Login   Sign Up 


The Darker Half Chaps 9 and 10

by Chestersmummy 

Posted: 05 May 2018
Word Count: 2589
Summary: Continuing the story of Anna and Alex - partly set in the present with a flashback into the past when Anna was a child

Font Size

Printable Version
Print Double spaced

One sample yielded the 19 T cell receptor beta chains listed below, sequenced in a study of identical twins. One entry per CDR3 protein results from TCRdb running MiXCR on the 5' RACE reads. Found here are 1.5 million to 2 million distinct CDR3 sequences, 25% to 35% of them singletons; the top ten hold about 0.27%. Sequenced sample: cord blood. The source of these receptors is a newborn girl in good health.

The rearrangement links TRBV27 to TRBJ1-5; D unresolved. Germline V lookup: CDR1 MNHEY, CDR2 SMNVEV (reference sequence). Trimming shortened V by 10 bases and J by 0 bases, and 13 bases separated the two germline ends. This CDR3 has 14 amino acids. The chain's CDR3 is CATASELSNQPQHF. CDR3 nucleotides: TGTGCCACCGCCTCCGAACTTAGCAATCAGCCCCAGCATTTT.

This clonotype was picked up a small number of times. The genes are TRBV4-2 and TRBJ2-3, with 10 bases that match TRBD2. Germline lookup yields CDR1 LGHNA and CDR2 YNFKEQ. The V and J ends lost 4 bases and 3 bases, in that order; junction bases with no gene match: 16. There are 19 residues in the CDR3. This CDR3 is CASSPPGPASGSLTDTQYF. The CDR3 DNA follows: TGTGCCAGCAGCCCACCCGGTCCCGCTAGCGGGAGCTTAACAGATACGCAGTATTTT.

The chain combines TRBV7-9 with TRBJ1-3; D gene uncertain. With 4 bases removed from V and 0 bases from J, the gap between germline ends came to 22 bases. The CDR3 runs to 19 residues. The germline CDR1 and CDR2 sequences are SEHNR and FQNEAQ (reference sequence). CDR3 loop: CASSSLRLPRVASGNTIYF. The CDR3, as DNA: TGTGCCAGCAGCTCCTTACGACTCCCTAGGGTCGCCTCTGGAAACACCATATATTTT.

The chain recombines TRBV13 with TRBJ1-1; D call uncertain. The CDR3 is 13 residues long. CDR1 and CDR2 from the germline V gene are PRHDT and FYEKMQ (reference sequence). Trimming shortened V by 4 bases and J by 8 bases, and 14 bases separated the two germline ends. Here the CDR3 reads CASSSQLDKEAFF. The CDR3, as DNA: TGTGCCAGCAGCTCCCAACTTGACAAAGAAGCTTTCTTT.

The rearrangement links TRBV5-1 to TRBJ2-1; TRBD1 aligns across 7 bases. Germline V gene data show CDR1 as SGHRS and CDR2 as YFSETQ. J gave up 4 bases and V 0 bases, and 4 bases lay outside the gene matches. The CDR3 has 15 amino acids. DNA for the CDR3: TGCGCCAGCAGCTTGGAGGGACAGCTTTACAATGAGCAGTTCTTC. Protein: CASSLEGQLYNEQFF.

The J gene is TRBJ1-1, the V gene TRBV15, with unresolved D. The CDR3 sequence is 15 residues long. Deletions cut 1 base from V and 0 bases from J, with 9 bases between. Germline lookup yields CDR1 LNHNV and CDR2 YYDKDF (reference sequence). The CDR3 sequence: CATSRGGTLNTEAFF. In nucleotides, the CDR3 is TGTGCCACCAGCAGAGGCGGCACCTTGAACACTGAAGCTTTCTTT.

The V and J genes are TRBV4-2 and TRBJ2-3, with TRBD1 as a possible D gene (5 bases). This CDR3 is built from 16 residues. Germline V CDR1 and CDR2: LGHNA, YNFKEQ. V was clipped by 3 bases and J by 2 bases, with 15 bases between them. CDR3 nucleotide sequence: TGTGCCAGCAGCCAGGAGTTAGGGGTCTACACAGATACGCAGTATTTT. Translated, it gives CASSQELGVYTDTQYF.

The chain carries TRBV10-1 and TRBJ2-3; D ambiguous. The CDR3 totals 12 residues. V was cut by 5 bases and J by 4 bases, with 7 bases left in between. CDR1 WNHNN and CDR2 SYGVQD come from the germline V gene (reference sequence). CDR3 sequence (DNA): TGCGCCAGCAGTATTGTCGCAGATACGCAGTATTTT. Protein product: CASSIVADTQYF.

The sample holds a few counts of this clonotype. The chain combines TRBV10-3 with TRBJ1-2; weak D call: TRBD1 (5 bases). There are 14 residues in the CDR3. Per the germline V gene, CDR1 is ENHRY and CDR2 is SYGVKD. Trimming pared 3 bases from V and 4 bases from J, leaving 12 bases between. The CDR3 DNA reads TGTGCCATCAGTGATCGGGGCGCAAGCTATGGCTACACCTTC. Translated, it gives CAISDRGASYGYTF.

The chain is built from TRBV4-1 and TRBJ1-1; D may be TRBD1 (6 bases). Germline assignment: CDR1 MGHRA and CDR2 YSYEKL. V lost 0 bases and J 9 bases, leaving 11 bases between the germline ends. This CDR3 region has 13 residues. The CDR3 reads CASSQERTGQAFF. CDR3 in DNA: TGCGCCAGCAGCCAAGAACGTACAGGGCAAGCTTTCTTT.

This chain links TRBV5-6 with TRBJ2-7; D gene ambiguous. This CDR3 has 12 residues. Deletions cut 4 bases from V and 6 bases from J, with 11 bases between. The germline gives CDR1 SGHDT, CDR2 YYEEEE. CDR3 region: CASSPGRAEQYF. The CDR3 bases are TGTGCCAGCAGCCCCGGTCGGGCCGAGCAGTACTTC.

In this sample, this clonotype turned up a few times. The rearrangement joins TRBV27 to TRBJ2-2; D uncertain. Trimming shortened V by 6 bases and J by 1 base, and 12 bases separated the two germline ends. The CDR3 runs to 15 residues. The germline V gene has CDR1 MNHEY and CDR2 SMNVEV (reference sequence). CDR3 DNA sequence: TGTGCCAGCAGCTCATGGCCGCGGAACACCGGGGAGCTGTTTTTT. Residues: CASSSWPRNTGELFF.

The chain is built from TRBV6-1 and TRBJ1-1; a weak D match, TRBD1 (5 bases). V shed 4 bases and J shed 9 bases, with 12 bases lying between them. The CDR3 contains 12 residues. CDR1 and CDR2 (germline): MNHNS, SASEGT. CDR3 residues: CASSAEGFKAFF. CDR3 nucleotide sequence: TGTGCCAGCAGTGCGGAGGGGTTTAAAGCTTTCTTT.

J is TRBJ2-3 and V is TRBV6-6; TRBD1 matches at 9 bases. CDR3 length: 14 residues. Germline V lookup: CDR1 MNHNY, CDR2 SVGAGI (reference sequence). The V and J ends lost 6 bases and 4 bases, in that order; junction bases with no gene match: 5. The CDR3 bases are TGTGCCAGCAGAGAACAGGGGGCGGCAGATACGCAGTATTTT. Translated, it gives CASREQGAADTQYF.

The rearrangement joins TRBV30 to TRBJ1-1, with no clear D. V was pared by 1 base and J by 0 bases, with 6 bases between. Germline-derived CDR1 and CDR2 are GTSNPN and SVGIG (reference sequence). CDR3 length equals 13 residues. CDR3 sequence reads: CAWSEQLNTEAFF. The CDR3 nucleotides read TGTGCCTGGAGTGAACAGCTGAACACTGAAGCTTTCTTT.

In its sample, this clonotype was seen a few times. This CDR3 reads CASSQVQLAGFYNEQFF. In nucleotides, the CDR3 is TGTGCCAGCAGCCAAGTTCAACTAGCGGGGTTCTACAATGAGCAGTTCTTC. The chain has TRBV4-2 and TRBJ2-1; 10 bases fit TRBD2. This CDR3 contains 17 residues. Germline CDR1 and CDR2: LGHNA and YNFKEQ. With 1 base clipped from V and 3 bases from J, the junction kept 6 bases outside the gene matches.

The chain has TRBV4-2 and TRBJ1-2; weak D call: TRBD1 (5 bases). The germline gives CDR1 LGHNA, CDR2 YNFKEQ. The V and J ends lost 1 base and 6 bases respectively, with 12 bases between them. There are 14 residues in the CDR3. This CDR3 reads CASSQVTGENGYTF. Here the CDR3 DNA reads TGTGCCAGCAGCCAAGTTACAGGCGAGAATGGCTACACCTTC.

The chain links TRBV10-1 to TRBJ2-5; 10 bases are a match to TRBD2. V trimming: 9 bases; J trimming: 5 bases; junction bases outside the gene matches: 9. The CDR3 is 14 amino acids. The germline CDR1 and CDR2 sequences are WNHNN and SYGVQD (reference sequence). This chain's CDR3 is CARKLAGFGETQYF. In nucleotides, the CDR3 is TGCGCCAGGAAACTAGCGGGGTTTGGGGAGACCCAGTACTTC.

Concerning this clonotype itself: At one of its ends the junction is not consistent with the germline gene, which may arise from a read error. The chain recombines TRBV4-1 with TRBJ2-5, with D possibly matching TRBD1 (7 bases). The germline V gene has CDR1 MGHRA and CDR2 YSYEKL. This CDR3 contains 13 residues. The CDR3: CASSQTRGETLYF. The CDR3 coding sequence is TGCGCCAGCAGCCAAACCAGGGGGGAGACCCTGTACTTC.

With a sudden jolt Anna sits up in bed and sits staring into the grey morning light.  The air in the room is freezing and she rubs her arms until the friction heats her hands but her body feels no warmer.  She draws back a crack of the curtain and peers outside.  The streets are deserted, even the birds haven’t woken but for her, sleep has vanished so she searches around for her dressing gown, eventually finding it on the floor beside a chair.   She thinks that perhaps a cup of tea will help and goes downstairs to the kitchen.